Jesus Taken: Bible Survey for New Christians

March 18th, 2009

John 18:1–11

Summary:
Judas betrays Jesus.
The officers fall to the ground.
Peter smites off Malchus' ear.

 18:1.  When Jesus had spoken these words, He went out with His disciples over the Brook Kidron, where there was a garden, which He and His disciples entered.
 18:2.  And Judas, who betrayed Him, also knew the place; for Jesus often met there with His disciples.
 18:3.  Then Judas, having received a detachment of troops, and officers from the chief priests and Pharisees, came there with lanterns, torches, and weapons.
 18:4.  Jesus therefore, knowing all things that would come upon Him, went forward and said to them, "Whom are you seeking?''
 18:5.  They answered Him, "Jesus of Nazareth.'' Jesus said to them, "I am He.'' And Judas, who betrayed Him, also stood with them.

 18:6.  Then when He said to them, "I am He,'' they drew back and fell to the ground.
 18:7.  Then He asked them again, "Whom are you seeking?'' And they said, "Jesus of Nazareth.''
 18:8.  Jesus answered, "I have told you that I am He. Therefore, if you seek Me, let these go their way,''
 18:9.  that the saying might be fulfilled which He spoke, "Of those whom You gave Me I have lost none.''

 18:10.  Then Simon Peter, having a sword, drew it and struck the high priest's servant, and cut off his right ear. The servant's name was Malchus.
 18:11.  Then Jesus said to Peter, "Put your sword into the sheath. Shall I not drink the cup which My Father has given Me?''

Comments:

Much of the first part of this month long study was in the old testament, learning how sin came to the world, defining sin, seeing how mankind slowly declined and fell away from God. We were told of a promised savior, of how he came and used physical signs, even taught spiritual ways. Now, we are confronted with his sacrifice for us. The end of his ministry and teaching.

Jesus was at a garden along with his disciples. Judas was going to sneak off and betray him. He returned with an armed guard force. To take such a man as revered as Jesus might mean trouble. But Jesus knew.

They didn't have to find him, Jesus came to them instead. He identified himself as "I am." An unusual thing happened at that moment. The arresting crowd went backwards and fell down. What was that about? Unseen angels? Unseen power at work? This passage doesn't specify, but hold that thought.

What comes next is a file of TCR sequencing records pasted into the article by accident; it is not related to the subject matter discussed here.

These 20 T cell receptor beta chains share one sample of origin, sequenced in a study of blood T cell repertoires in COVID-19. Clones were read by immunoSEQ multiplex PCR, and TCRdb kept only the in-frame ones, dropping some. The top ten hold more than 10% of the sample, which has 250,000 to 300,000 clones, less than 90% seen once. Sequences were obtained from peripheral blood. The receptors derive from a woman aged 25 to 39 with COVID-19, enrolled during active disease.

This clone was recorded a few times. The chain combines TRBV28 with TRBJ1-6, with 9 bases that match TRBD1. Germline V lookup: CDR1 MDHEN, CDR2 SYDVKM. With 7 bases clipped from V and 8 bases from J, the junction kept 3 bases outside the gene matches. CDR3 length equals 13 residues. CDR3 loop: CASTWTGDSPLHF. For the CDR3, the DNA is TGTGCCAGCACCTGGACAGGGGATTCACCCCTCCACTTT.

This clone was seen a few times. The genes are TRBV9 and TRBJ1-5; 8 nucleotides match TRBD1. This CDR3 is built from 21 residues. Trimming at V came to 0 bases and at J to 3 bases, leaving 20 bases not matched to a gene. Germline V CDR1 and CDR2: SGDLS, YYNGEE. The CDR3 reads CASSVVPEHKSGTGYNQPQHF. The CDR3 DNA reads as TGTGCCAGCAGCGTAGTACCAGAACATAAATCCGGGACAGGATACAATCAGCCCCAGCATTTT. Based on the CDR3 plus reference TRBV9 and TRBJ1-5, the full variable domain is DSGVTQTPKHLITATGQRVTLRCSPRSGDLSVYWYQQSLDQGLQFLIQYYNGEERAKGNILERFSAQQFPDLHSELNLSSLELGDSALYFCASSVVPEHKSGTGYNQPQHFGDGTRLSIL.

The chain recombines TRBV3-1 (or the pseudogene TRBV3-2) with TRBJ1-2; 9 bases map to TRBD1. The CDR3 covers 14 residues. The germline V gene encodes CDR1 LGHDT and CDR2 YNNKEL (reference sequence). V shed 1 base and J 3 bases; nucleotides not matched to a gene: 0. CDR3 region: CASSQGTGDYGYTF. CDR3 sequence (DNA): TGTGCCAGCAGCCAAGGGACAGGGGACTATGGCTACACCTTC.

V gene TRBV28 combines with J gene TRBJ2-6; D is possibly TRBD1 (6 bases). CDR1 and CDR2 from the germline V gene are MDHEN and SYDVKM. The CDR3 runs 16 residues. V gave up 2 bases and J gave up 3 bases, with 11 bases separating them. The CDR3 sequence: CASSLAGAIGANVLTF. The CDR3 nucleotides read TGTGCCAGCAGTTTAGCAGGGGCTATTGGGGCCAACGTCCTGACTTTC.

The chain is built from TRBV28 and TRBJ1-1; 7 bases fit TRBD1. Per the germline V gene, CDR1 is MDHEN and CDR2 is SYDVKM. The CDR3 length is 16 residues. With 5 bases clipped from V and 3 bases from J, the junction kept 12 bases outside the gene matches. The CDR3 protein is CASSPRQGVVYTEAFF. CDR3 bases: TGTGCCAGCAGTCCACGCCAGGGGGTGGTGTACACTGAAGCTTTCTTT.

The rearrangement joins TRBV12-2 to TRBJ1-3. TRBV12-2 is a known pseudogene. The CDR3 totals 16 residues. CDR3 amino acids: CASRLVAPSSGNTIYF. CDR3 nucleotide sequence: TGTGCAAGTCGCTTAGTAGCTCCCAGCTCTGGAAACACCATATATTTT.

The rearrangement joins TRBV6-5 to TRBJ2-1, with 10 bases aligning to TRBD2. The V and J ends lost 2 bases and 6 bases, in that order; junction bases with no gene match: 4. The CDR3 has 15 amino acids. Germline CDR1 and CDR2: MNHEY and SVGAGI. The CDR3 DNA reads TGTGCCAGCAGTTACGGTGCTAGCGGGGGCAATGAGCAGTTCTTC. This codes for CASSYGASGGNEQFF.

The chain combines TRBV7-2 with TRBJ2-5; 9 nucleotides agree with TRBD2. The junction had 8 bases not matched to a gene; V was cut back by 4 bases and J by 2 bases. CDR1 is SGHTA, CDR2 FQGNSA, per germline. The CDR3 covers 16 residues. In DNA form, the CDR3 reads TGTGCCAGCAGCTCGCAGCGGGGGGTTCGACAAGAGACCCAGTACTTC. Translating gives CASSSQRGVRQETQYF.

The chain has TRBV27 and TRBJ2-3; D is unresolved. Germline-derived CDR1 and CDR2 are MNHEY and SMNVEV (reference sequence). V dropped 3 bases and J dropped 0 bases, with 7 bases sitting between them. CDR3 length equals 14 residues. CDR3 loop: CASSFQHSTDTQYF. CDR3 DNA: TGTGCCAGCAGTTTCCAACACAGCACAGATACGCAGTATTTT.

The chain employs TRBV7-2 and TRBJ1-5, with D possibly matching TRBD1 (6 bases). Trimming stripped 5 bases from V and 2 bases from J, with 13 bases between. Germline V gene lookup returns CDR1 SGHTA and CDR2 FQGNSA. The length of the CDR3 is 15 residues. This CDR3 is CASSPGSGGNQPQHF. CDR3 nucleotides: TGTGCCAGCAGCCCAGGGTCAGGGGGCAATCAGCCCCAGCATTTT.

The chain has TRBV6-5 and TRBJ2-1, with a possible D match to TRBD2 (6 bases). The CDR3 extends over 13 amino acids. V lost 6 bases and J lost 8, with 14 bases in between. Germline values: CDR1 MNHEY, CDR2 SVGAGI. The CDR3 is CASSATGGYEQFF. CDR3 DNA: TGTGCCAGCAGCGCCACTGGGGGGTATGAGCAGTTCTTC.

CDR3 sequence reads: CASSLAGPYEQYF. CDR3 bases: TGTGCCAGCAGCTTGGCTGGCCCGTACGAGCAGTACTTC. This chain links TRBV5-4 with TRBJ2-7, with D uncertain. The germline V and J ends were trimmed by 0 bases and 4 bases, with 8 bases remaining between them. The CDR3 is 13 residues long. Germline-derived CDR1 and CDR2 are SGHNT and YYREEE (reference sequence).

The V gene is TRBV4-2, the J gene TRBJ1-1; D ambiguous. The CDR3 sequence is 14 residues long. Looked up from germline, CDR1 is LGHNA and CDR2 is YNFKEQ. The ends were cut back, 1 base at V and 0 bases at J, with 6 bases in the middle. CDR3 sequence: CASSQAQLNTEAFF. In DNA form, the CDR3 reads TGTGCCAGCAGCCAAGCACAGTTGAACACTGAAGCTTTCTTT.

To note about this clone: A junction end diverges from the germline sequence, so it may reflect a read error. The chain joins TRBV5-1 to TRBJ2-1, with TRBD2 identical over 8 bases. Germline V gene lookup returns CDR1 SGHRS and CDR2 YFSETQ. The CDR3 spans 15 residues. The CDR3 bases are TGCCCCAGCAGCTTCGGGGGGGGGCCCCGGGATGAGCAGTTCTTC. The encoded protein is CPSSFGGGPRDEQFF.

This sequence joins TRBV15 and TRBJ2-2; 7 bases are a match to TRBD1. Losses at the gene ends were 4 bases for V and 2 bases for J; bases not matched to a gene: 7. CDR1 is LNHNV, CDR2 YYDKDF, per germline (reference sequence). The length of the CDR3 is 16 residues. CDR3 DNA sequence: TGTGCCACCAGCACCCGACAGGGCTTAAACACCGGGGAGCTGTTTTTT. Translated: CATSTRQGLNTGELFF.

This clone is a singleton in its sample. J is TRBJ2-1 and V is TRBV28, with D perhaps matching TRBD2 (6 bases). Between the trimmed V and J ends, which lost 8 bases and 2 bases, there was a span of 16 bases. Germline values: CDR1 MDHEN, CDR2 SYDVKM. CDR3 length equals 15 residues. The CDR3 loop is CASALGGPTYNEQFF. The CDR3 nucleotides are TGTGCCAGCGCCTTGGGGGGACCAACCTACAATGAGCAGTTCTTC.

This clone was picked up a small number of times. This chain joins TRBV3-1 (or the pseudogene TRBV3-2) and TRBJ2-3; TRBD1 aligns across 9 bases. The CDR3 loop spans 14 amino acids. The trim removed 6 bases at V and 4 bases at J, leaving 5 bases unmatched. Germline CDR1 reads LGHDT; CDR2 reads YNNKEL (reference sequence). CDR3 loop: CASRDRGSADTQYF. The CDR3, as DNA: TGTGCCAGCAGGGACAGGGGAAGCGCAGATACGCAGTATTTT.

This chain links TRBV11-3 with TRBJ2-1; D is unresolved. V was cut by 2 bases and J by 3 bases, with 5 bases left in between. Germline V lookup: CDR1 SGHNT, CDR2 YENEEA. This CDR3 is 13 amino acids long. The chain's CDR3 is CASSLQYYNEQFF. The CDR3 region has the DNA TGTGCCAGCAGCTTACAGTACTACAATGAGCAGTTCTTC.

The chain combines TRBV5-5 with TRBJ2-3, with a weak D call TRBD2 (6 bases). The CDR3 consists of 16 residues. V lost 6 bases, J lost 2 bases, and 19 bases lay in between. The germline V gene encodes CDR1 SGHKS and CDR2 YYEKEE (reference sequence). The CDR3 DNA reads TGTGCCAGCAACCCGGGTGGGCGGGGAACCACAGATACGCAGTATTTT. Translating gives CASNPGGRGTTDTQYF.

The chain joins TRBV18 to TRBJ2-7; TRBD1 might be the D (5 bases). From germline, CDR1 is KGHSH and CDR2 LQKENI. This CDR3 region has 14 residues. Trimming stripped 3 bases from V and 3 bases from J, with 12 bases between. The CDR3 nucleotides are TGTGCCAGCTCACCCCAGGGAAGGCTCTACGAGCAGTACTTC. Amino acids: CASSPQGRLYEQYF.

Jesus repeats his question and asks to take him and let the others go. Which, when they do will fulfill a prophecy.

Suddenly Peter is in the scene with a sword, ready to defend his master. Maybe an echo of the unseen forces that just put the guards on the ground? Is there a connection there? The scripture doesn't make such things clear. Just something to be speculated over. The possibility that a porrly armed band of men, and the potential armies of heaven, ready to fight, and make a stand hang in the air. But the situation was diffused by a few simple words and actions by Jesus. What was about to happen was meant to be.

Peter, acting in his usual impetuous manner, swings the sword, but the only damage is minor. A person is hurt. Not just a person, but a real human, with a real name, Malchus. Jesus calls off any further physical attacks. What is about to happen, as painful and terrible as it may be, is necessary. In this passage it doesn't mention it, but in Luke 22:51, despite being an enemy, Jesus takes the time to heal the man.

Do you have a close, loved one? A friend, a child, or spouce? Someone who, if they were in some mortal danger, you would step in for them? Take on their burden of suffering for them? We would like to stay together and spend happy moments, but sometimes it can be no other way. That's what God does through Jesus. God cares for us, and wants to take suffering out of our lives.

Through the miracle of Jesus coming to earth in human form, God provided a way so we can avoid an eternal suffering. To do that, a price was to be paid. God is immortal. He can't die. His love is so great that he would die for us if he could. Jesus terrible death is the death that God dies for us. Some people have real hatred towards the Jews in general because they killed their own Messiah, and our Savior. Tragic, but necessary, and woe to the ones who made the deeds to happen.

But even Jesus didn't endorse a battle to interfere with the plan that God had. His capture was voluntary. Assuming the arresting guards were knocked back and to the ground by unseen angels, they were made to stop. The attempt at the disciples in his defense was not only stopped, but healing to the injured enemy was offered.

If you feel a heavy weight over what Jesus has done for you, that's good. You understand. Leave those burdens at his feet though, don't wallow in grief over his death, or the injustice done to him. It had to be that way. Don't hate those who have nailed him to the tree, each of us has played a part in that. Pity the ones who have done it and haven't recognized the significance of the event. They also deserve our prayers of forgiveness and healing, but let God remain as the judge.

That moment in time was just that, a moment. A pivot point that shattered the old bondage of sins and released a new era of spiritual freedom.

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